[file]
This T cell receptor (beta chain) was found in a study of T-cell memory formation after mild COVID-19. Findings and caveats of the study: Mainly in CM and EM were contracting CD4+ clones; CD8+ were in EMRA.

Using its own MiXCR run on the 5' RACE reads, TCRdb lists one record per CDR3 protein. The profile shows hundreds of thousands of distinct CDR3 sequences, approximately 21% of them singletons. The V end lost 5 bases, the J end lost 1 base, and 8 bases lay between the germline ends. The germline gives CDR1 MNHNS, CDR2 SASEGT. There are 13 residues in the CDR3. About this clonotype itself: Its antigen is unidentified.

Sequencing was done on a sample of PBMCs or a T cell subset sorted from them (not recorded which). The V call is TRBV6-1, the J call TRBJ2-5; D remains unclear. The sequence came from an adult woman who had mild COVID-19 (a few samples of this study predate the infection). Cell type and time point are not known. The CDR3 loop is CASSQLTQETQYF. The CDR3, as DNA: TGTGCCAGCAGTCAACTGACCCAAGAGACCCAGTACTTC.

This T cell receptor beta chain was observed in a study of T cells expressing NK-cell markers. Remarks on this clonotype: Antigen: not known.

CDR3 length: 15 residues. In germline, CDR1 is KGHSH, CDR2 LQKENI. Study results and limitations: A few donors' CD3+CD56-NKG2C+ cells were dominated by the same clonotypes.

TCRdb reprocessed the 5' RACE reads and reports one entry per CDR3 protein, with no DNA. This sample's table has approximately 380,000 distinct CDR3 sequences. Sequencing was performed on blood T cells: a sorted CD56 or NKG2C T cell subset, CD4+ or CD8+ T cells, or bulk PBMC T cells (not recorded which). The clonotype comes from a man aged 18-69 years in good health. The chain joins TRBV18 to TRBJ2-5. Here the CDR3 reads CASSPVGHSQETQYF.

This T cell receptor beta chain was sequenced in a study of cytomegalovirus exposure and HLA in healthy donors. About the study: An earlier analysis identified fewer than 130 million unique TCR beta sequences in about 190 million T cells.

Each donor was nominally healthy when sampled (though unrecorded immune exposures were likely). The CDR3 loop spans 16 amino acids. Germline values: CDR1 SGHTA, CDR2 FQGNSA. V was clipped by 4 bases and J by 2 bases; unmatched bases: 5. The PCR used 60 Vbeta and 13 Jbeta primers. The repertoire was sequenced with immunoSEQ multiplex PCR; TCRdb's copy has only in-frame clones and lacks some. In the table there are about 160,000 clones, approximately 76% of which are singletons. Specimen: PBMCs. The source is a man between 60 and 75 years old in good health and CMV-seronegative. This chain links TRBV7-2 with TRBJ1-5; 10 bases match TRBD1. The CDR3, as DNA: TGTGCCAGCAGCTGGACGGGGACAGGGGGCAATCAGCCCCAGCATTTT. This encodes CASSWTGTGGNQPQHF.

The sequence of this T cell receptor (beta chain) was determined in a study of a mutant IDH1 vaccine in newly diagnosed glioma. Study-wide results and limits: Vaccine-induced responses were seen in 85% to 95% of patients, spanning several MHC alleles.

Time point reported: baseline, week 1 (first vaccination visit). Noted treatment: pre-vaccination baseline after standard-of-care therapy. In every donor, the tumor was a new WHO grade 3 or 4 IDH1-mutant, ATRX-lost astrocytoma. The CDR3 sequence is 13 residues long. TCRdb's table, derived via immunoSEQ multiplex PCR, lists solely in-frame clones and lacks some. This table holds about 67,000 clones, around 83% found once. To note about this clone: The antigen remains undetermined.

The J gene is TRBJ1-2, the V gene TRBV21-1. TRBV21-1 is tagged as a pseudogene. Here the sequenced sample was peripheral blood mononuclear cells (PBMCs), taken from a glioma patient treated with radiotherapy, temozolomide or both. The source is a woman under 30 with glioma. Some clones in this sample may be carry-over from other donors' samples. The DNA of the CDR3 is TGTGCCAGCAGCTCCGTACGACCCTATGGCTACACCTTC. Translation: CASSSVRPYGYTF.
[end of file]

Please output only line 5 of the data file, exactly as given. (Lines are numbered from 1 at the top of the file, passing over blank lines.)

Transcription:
CDR3 length: 15 residues. In germline, CDR1 is KGHSH, CDR2 LQKENI. Study results and limitations: A few donors' CD3+CD56-NKG2C+ cells were dominated by the same clonotypes.